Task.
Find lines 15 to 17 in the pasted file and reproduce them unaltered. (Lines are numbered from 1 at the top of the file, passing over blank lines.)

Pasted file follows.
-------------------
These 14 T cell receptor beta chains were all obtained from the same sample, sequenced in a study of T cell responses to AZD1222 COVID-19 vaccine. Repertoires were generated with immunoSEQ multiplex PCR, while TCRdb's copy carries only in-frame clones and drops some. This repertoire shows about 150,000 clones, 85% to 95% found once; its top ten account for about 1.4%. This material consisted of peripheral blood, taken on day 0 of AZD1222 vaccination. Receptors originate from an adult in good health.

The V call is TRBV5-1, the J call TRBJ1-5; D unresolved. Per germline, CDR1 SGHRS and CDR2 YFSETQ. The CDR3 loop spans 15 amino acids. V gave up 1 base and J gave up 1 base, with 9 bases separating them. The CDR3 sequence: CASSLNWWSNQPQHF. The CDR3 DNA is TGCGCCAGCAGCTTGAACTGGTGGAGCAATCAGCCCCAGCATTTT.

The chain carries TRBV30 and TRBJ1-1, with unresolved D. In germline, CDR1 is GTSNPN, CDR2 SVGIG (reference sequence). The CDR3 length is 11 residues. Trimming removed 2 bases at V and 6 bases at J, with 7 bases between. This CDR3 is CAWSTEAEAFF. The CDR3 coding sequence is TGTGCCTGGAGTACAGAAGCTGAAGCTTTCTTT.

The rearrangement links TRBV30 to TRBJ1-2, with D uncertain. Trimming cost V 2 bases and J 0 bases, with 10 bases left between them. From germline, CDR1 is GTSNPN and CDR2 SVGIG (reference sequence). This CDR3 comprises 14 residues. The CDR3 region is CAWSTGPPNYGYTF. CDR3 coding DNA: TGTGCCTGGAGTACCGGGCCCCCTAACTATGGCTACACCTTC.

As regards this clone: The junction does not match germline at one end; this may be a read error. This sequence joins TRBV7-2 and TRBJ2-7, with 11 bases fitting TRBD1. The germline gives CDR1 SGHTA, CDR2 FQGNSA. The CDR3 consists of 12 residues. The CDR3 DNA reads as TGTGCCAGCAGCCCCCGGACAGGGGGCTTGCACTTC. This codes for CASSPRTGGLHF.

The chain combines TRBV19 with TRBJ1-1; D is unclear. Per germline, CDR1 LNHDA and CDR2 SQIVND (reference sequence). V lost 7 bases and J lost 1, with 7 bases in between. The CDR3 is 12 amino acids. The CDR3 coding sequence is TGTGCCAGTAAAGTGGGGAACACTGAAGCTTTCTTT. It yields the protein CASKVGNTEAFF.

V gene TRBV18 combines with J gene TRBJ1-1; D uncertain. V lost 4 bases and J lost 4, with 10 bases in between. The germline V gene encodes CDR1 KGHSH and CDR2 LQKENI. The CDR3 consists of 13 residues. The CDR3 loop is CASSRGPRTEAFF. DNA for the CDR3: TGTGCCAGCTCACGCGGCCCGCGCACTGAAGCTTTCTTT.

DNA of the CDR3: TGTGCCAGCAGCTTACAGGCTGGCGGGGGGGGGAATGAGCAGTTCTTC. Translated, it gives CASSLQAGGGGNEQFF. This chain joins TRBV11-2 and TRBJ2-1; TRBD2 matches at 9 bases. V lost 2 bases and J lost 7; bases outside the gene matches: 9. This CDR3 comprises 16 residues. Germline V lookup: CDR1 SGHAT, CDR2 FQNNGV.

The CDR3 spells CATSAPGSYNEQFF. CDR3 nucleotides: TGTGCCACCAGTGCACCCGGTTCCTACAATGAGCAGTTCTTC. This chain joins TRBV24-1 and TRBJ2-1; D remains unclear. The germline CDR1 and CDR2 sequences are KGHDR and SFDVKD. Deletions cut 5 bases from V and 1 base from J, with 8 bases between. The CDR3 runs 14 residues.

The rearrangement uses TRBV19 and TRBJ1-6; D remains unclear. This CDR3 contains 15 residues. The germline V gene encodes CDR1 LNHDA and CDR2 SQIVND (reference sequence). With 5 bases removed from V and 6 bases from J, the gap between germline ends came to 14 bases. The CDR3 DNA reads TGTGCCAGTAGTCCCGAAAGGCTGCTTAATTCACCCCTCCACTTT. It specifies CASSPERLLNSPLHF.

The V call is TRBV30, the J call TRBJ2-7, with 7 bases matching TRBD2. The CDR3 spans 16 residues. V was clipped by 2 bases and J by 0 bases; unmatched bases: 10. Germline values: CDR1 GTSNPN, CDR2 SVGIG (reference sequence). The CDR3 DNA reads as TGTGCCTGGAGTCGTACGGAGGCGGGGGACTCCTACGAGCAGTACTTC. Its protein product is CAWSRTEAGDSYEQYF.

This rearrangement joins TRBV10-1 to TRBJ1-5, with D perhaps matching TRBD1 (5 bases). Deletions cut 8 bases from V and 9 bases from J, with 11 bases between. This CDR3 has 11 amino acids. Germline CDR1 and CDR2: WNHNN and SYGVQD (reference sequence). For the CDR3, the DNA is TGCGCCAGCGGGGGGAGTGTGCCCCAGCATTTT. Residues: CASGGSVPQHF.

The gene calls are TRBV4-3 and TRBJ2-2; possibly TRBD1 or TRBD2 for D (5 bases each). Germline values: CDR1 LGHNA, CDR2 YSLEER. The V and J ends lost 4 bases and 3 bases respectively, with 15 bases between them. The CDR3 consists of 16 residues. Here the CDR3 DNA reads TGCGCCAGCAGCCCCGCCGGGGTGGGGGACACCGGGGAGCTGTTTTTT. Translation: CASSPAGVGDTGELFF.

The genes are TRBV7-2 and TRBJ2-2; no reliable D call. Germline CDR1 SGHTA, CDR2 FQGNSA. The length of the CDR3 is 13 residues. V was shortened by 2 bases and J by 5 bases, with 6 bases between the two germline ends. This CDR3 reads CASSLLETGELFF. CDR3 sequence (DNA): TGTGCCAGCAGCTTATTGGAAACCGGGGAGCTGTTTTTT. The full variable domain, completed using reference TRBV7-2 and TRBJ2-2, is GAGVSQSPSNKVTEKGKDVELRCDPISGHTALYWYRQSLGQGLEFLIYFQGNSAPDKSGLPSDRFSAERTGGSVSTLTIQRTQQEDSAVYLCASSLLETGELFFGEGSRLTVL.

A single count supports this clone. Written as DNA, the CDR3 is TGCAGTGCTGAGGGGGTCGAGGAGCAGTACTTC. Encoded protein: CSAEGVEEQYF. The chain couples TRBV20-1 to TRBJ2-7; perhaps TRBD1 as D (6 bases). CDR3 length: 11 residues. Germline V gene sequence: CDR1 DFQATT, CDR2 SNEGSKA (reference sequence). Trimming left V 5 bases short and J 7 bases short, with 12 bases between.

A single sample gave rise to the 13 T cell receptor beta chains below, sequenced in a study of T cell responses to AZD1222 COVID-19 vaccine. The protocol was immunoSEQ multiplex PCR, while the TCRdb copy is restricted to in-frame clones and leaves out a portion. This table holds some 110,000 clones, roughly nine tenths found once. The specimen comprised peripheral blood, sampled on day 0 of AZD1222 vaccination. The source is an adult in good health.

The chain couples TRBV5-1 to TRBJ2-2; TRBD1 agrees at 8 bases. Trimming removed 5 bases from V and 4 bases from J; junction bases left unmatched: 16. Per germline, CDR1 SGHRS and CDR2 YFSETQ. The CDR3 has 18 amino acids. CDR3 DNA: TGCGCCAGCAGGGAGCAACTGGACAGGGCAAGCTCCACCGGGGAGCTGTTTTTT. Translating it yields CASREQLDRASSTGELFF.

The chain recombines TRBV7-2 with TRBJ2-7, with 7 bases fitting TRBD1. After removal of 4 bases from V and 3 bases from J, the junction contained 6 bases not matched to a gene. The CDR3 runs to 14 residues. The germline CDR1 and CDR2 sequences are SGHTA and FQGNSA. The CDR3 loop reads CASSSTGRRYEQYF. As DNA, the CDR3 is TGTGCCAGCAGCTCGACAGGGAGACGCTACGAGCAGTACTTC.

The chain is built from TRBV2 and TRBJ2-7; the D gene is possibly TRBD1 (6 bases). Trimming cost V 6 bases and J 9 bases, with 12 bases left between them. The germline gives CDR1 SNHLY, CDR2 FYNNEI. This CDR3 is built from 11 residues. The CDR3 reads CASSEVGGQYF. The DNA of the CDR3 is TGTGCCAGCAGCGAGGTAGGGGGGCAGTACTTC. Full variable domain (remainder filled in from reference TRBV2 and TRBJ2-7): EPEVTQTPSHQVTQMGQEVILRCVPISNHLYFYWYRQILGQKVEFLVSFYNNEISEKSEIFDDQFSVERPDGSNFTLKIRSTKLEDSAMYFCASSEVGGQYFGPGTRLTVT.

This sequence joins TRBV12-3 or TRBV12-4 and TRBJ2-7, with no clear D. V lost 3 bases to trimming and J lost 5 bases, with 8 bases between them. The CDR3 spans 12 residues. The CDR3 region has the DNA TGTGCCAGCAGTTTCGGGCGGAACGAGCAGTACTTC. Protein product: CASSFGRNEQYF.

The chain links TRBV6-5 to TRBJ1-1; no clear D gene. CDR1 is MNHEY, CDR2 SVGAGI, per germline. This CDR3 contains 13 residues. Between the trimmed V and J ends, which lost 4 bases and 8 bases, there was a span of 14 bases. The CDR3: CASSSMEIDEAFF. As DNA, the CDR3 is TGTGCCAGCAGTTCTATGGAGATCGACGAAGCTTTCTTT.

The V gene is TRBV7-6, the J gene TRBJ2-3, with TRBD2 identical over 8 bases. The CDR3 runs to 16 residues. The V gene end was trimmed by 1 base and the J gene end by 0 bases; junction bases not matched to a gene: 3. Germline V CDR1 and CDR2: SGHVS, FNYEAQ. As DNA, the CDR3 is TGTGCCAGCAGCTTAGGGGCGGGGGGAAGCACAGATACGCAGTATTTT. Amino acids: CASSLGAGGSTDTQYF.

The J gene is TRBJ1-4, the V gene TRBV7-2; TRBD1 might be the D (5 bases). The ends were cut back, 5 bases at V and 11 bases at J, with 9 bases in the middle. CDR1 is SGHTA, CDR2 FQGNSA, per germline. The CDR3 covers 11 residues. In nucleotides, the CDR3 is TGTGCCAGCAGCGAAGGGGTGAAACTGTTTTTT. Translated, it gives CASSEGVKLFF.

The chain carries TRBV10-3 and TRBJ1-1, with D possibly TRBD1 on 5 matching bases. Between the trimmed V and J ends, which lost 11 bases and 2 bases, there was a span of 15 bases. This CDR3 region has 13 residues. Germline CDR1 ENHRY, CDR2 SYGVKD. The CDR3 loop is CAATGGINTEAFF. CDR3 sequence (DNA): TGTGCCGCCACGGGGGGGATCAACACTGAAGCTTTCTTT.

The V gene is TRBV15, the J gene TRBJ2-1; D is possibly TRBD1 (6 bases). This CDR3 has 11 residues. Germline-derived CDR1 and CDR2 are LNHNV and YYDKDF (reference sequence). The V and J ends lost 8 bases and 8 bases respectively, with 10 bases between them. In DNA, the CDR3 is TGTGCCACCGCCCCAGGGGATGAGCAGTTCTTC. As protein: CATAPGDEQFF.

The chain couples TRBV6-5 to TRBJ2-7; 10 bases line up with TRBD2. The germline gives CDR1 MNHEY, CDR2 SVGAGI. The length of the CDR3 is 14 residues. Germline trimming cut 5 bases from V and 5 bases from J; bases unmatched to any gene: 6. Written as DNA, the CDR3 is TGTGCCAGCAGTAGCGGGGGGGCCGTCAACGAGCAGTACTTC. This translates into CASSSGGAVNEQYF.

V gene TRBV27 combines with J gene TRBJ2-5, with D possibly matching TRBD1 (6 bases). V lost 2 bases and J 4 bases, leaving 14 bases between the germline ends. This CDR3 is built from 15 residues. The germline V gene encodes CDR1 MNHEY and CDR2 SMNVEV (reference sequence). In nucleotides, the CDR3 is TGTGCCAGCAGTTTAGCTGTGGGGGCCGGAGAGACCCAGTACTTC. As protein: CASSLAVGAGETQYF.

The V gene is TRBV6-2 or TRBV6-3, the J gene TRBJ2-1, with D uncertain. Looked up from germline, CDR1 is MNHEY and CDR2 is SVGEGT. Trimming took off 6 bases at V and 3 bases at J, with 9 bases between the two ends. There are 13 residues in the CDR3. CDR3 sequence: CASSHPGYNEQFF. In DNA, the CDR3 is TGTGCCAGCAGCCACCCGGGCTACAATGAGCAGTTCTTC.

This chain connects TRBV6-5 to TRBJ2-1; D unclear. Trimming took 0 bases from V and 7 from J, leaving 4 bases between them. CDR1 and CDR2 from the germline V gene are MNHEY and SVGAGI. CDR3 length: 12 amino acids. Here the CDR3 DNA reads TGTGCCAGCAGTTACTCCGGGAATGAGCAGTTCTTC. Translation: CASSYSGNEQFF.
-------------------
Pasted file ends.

A single count supports this clone. Written as DNA, the CDR3 is TGCAGTGCTGAGGGGGTCGAGGAGCAGTACTTC. Encoded protein: CSAEGVEEQYF. The chain couples TRBV20-1 to TRBJ2-7; perhaps TRBD1 as D (6 bases). CDR3 length: 11 residues. Germline V gene sequence: CDR1 DFQATT, CDR2 SNEGSKA (reference sequence). Trimming left V 5 bases short and J 7 bases short, with 12 bases between.

A single sample gave rise to the 13 T cell receptor beta chains below, sequenced in a study of T cell responses to AZD1222 COVID-19 vaccine. The protocol was immunoSEQ multiplex PCR, while the TCRdb copy is restricted to in-frame clones and leaves out a portion. This table holds some 110,000 clones, roughly nine tenths found once. The specimen comprised peripheral blood, sampled on day 0 of AZD1222 vaccination. The source is an adult in good health.

The chain couples TRBV5-1 to TRBJ2-2; TRBD1 agrees at 8 bases. Trimming removed 5 bases from V and 4 bases from J; junction bases left unmatched: 16. Per germline, CDR1 SGHRS and CDR2 YFSETQ. The CDR3 has 18 amino acids. CDR3 DNA: TGCGCCAGCAGGGAGCAACTGGACAGGGCAAGCTCCACCGGGGAGCTGTTTTTT. Translating it yields CASREQLDRASSTGELFF.